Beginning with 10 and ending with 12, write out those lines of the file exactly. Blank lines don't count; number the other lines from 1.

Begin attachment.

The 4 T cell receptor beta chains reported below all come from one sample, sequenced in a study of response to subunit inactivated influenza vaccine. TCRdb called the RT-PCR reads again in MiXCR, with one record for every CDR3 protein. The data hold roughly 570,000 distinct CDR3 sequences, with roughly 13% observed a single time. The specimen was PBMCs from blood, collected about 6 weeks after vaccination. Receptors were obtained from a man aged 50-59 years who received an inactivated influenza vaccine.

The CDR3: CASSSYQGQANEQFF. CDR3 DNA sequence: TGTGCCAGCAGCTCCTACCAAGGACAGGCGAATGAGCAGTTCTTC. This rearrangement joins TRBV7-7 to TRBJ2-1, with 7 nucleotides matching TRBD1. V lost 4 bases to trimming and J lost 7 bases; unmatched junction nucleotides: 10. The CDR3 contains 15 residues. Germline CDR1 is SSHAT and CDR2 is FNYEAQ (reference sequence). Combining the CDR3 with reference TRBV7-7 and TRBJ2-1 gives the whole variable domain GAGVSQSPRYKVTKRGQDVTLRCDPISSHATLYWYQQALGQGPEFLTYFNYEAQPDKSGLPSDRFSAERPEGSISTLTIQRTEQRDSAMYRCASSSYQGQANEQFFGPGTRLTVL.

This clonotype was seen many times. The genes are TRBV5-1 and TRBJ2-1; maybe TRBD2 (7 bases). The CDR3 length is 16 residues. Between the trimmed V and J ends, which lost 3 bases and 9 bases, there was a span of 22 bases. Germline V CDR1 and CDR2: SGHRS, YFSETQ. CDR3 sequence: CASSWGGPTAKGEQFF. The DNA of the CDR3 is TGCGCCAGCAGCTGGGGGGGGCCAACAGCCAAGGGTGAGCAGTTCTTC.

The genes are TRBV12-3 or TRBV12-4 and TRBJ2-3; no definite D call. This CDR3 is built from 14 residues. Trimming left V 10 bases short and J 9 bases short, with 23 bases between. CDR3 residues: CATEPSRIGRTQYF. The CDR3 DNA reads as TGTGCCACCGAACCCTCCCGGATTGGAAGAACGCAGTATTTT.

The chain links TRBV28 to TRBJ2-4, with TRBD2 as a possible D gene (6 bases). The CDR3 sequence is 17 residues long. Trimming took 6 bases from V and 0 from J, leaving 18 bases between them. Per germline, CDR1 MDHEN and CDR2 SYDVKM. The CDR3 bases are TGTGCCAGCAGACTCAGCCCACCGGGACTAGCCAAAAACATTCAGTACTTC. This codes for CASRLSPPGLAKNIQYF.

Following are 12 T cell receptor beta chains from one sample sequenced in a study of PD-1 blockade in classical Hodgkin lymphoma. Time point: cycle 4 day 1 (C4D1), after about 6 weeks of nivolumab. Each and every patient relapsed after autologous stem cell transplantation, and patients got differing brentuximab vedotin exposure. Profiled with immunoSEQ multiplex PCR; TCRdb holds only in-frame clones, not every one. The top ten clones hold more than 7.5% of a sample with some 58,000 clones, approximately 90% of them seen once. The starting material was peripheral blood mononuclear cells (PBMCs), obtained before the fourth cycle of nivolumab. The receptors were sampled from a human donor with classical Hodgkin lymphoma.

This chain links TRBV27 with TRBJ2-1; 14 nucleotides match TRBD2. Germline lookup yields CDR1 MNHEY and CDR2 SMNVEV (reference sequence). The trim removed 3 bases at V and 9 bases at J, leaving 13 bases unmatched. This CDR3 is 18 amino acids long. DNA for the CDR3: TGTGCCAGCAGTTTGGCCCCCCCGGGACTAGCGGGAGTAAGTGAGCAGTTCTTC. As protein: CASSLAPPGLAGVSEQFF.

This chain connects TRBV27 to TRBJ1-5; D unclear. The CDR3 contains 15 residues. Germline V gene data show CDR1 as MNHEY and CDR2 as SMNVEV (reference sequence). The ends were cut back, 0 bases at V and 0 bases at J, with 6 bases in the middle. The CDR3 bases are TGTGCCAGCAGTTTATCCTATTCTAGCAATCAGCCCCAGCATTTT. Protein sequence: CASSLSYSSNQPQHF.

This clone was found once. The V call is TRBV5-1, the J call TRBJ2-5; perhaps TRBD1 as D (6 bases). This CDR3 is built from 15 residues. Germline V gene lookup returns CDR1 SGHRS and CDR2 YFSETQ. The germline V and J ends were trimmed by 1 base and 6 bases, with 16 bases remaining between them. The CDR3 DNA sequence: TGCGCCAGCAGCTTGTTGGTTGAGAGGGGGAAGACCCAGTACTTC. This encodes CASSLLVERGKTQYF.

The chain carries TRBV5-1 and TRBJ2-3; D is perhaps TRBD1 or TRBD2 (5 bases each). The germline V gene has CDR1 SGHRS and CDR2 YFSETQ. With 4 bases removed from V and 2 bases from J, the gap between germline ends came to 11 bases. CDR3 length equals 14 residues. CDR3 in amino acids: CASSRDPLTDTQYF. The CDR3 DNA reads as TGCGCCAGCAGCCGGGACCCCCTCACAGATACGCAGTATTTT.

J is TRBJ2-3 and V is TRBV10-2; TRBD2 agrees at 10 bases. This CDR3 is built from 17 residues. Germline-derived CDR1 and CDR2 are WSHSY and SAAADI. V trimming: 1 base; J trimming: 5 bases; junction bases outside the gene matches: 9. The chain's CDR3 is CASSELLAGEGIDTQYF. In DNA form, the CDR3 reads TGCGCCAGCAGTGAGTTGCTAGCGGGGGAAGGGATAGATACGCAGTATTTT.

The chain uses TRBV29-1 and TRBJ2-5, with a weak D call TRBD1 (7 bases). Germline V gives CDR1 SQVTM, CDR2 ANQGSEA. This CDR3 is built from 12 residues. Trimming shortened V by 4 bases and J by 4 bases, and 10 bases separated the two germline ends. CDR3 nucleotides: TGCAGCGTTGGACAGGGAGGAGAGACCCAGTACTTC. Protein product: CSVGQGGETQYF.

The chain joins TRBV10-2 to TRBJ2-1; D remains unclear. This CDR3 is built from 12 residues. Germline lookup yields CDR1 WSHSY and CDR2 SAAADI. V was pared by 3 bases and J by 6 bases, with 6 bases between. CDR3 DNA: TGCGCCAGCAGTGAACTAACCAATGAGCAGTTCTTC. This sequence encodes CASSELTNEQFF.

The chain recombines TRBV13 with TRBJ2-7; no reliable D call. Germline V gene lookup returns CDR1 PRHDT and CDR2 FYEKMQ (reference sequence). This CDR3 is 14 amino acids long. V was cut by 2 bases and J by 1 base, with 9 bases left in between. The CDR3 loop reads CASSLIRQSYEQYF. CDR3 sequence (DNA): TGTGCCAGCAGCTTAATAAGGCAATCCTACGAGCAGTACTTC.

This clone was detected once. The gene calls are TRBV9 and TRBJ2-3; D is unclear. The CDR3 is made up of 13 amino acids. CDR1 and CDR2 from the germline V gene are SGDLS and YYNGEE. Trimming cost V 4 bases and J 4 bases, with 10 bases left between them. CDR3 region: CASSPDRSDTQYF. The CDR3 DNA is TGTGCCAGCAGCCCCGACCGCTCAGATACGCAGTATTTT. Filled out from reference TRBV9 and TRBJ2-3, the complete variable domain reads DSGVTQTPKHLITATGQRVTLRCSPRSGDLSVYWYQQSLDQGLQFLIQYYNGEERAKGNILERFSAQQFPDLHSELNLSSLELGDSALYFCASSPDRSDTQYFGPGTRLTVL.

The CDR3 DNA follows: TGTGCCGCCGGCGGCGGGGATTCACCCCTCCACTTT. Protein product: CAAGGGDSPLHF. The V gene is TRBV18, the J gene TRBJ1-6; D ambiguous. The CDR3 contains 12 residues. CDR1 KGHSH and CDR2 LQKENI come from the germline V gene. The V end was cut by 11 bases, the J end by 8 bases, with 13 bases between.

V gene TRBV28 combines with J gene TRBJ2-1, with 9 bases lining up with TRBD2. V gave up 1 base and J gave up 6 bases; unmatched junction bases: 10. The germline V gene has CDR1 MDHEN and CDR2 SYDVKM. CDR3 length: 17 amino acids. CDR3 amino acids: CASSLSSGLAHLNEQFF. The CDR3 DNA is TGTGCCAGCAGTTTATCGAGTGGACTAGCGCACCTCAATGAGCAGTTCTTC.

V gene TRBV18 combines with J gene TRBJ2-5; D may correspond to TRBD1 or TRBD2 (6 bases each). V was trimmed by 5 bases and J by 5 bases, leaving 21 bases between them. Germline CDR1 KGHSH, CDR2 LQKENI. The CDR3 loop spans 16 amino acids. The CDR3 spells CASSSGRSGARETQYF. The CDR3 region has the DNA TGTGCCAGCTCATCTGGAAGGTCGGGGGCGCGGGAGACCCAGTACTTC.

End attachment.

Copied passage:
The chain carries TRBV5-1 and TRBJ2-3; D is perhaps TRBD1 or TRBD2 (5 bases each). The germline V gene has CDR1 SGHRS and CDR2 YFSETQ. With 4 bases removed from V and 2 bases from J, the gap between germline ends came to 11 bases. CDR3 length equals 14 residues. CDR3 in amino acids: CASSRDPLTDTQYF. The CDR3 DNA reads as TGCGCCAGCAGCCGGGACCCCCTCACAGATACGCAGTATTTT.

J is TRBJ2-3 and V is TRBV10-2; TRBD2 agrees at 10 bases. This CDR3 is built from 17 residues. Germline-derived CDR1 and CDR2 are WSHSY and SAAADI. V trimming: 1 base; J trimming: 5 bases; junction bases outside the gene matches: 9. The chain's CDR3 is CASSELLAGEGIDTQYF. In DNA form, the CDR3 reads TGCGCCAGCAGTGAGTTGCTAGCGGGGGAAGGGATAGATACGCAGTATTTT.

The chain uses TRBV29-1 and TRBJ2-5, with a weak D call TRBD1 (7 bases). Germline V gives CDR1 SQVTM, CDR2 ANQGSEA. This CDR3 is built from 12 residues. Trimming shortened V by 4 bases and J by 4 bases, and 10 bases separated the two germline ends. CDR3 nucleotides: TGCAGCGTTGGACAGGGAGGAGAGACCCAGTACTTC. Protein product: CSVGQGGETQYF.